Original Vintage Leeper Friend of a Friend
The first cam units that were available to the public had solid stems and were either Lowe cams or Friends which were made by Ray Jardine patented by Wild Country in England. Sometimes the cams when placed will turn or walk further into the crack where it becomes harder to get a persons fingers on the trigger bar to retrieve the cam from the crack. Ed Leeper came up with a great cam removal tool named Friend of a Friend. This removal tool can be used with many different cam devices. The Friend of a Friend was created in 1981 showing up in the Leeper 1982 catalog.
Ed Leeper moved to Colorado and began to create climbing gear in 1962. In the few catalogs that I got from Ed it is mentioned that at some time he was a rocket scientist. He also mentions that he was a writer, writing plays and novels - none yet published, (mentioned 1982). Ed was a compulsive perfectionist.
- Ed Leeper passed away March 16, 2020.
Jamie Logan on Mountainproject.com wrote this:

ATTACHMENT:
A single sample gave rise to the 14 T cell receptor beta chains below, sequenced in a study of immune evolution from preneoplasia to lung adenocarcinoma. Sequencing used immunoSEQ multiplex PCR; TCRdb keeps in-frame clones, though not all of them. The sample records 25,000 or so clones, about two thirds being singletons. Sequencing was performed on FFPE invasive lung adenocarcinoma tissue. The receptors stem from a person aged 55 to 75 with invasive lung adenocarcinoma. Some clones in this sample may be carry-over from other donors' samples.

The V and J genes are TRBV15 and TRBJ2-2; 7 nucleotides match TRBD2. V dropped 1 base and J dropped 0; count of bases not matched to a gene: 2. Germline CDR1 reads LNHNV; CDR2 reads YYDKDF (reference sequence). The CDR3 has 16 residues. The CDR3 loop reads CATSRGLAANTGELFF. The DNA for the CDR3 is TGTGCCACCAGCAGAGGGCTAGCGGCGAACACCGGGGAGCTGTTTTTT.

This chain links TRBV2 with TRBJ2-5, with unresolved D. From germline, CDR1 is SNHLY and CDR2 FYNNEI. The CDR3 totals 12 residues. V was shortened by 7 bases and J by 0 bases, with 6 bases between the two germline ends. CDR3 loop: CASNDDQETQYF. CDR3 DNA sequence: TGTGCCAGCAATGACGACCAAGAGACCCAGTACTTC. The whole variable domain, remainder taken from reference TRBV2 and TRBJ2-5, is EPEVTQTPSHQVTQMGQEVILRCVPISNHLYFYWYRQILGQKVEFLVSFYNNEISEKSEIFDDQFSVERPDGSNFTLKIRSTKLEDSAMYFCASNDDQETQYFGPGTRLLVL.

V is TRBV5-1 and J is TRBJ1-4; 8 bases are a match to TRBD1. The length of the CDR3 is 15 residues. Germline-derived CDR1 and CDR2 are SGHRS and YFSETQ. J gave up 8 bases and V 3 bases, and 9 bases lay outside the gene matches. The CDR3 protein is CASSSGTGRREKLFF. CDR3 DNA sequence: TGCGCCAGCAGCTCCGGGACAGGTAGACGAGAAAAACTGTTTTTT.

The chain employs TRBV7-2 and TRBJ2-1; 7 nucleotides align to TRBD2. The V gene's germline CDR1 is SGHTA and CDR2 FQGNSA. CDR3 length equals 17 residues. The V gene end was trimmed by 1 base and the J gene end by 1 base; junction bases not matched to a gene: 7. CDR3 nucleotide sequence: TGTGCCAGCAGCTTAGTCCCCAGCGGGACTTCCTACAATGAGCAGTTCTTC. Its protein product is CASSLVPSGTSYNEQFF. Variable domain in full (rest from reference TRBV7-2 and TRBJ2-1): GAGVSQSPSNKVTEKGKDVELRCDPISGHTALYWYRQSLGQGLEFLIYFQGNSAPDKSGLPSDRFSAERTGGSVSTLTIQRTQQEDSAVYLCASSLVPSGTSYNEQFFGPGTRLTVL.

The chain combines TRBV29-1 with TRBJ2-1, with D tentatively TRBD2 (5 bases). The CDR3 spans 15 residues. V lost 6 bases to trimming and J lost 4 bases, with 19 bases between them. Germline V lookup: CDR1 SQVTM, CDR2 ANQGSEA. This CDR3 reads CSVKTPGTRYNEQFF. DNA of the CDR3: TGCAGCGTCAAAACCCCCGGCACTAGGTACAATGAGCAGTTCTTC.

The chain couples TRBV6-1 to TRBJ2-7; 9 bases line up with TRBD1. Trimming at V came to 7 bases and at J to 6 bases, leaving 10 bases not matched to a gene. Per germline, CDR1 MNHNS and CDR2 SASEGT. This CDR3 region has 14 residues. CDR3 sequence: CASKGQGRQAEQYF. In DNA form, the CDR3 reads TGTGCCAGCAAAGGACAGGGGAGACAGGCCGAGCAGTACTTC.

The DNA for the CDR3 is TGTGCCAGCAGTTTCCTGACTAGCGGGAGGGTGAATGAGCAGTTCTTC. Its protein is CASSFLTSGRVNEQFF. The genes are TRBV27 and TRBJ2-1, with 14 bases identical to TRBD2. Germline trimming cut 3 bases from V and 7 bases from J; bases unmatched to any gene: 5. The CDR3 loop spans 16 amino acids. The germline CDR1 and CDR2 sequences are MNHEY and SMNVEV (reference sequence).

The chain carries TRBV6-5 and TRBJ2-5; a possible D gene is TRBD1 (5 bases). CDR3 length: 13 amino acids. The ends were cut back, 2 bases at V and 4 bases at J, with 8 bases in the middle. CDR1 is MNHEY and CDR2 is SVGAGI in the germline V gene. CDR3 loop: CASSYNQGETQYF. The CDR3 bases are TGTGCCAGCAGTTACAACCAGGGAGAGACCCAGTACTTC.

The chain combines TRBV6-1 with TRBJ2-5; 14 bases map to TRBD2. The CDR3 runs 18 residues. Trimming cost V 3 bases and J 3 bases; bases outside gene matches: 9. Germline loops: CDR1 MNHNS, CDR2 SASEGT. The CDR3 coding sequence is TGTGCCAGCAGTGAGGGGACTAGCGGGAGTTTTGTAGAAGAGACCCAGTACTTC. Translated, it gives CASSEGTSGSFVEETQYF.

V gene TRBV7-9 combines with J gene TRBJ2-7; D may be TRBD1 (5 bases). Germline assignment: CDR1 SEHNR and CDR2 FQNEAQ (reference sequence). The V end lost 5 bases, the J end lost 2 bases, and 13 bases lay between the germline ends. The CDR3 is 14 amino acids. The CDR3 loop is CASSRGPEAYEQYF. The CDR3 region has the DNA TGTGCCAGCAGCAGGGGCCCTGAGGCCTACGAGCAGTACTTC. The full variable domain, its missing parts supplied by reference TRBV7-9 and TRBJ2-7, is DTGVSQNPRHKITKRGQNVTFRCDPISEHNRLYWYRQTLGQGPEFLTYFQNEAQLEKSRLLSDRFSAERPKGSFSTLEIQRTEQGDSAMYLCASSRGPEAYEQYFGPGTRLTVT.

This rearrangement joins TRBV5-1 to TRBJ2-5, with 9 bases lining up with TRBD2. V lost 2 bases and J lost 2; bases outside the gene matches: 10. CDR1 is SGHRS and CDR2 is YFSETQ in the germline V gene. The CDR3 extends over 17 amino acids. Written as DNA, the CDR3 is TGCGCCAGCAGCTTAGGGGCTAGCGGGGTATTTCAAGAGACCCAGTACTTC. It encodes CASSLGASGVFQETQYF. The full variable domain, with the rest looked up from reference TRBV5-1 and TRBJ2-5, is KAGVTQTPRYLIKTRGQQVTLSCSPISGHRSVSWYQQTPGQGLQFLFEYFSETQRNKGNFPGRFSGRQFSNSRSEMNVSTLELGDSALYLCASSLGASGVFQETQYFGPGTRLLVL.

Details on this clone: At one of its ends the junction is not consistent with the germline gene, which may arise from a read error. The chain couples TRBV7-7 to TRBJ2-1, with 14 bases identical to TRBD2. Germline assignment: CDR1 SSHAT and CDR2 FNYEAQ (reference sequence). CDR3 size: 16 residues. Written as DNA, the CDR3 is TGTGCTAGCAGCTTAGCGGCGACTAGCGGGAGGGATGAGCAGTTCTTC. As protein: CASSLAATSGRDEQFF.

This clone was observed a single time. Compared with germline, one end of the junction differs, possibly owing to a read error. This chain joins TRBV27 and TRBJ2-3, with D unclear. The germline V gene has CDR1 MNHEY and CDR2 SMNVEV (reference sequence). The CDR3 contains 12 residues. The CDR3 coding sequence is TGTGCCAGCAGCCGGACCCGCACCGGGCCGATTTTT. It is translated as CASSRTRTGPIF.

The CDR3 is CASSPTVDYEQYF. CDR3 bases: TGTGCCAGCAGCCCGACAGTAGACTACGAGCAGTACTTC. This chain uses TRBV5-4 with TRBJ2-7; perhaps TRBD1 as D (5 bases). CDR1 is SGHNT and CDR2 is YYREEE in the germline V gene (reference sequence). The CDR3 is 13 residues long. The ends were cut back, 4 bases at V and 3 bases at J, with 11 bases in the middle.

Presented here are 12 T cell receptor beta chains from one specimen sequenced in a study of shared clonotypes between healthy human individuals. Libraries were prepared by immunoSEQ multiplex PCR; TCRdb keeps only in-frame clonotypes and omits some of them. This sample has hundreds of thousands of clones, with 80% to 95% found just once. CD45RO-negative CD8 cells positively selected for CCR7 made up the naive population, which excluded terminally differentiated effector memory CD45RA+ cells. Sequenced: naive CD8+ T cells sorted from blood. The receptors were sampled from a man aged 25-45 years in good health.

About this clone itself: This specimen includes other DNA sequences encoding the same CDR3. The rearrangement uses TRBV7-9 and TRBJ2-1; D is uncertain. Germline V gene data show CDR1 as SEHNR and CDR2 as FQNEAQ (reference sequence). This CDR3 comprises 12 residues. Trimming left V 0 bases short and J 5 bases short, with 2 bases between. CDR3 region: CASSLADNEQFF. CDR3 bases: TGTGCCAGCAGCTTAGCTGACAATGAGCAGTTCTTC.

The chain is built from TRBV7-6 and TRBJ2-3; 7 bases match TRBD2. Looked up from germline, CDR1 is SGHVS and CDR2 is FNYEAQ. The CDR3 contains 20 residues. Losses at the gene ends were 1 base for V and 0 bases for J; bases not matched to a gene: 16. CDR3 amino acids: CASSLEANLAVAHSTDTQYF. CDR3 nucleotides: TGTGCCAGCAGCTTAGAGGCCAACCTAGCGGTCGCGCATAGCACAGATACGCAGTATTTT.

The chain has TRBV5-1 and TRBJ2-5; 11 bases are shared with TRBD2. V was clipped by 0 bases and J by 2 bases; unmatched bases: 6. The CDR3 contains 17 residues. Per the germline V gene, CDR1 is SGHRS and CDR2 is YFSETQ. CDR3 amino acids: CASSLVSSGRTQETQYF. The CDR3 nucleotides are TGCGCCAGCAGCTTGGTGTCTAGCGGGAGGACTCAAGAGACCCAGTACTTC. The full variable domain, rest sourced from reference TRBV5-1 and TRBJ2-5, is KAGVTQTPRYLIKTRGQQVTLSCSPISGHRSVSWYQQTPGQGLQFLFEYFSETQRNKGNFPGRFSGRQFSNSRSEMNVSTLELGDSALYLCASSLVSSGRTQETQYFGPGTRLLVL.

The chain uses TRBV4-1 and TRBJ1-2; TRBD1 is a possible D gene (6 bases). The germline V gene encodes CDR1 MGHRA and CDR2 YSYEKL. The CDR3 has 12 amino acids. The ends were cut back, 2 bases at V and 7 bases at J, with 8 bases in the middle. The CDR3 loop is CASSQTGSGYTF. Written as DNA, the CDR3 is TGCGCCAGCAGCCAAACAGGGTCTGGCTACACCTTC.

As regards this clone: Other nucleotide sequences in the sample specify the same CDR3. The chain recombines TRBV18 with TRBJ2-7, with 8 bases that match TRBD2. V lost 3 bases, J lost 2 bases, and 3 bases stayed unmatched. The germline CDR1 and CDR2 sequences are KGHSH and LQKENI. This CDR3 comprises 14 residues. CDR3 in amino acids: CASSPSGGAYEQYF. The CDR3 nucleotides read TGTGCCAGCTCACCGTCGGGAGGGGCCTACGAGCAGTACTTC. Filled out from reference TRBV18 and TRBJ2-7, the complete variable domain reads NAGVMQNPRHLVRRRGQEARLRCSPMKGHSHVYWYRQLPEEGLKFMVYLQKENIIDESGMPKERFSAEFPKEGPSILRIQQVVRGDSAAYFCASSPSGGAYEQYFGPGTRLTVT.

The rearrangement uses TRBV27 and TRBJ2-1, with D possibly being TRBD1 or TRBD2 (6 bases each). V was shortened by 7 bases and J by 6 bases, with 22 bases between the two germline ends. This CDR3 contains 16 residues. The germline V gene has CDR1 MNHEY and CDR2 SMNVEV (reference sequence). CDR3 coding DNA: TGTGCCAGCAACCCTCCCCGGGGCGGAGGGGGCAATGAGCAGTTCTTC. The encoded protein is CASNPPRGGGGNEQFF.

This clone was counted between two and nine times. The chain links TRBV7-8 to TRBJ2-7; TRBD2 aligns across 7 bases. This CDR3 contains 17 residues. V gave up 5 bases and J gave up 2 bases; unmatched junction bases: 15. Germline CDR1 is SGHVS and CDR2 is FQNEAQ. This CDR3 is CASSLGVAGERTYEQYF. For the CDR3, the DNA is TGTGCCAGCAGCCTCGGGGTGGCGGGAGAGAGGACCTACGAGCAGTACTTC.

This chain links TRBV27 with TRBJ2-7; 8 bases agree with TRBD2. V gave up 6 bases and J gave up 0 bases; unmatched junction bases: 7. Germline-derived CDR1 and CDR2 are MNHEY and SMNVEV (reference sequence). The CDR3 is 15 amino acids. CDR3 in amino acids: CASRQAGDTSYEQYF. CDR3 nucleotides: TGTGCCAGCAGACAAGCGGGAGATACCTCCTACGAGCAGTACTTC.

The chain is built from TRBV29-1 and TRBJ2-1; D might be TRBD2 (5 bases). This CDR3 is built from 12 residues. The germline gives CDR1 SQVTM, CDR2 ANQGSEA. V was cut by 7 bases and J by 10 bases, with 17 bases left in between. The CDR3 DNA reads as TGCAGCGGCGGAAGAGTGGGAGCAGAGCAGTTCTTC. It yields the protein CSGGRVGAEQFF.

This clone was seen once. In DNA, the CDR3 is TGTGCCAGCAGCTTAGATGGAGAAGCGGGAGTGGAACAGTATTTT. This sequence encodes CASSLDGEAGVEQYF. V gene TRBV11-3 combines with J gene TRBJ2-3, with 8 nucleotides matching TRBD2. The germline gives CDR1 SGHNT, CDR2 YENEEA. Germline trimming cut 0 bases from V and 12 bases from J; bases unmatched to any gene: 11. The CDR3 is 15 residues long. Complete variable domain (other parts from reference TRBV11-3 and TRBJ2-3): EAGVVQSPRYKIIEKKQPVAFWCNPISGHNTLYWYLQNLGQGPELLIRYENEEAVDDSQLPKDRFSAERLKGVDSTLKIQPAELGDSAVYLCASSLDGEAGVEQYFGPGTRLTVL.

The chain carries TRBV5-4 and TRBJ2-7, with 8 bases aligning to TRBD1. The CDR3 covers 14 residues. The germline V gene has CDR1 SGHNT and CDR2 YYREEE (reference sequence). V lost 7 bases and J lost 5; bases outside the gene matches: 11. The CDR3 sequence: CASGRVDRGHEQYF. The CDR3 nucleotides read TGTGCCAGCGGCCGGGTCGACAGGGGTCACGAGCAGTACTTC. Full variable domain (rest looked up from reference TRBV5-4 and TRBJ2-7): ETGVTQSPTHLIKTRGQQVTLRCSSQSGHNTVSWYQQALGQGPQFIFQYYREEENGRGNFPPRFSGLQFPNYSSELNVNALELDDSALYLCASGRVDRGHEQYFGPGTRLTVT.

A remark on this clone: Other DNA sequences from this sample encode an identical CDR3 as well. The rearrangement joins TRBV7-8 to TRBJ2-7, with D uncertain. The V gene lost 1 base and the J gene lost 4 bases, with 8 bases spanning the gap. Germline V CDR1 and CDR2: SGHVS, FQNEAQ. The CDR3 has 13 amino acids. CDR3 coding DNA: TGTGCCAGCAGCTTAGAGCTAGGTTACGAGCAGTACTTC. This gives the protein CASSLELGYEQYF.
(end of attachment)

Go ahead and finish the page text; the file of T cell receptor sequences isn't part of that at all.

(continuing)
I worked for Ed for a few years in the early 1970's making pitons at his tiny shop in the mountains above Boulder. Every day he would make us exactly the same lunch. A hamburger patty with no bun, cottage cheese, and a simple salad. All the machinery for making the pitons was foot operated and it was a long day stomping down on the lever to punch, shear and bend the metal. A physicist, Ed had come to Boulder from I think Berkeley to work for the Laboratory of Atmospheric and Space Physics. After years of working on research projects that failed to yield information, he quit physics and bought an old back hoe excavator and went into the digging business. He liked it that when you dug a hole, put a pipe in it and covered it up, something tangible had been accomplish. Although Ed hadn't climbed since the early 1960's, he was interested in the transition from pitons to clean climbing. When I took a leader fall in Eldo as an aid hook rotated off an edge, I used the shop to make the first wide based hooks for my own use. He liked the idea and put them into production in two sizes. The narrow was for using in 1/4" bolt holes when bolts pulled out, as some of the 1/2" long ones, especially those placed by Royal, occasionally did. The wide ones were for for edges. Later he made some of the first nut tools. He would make samples and I would use them and after a few rounds they would go into production. At one point he brought me some wide hooks he called cam hooks and asked me to try them out. I had moved from aid to free climbing then, but went out and tried them and Ed started making them. Together we made thousands of bolt hangers that later would often crack. On a new big wall aid route one would need to carry as many as 50 hangers and weight was a consideration. This was long before the idea of sport climbing had become acceptable. He and his girl friend Nancy later did a lot of research into the health effects of electric power lines. He was a very smart, private, and humble man. He was always excited by thinking up better equipment for rock climbing.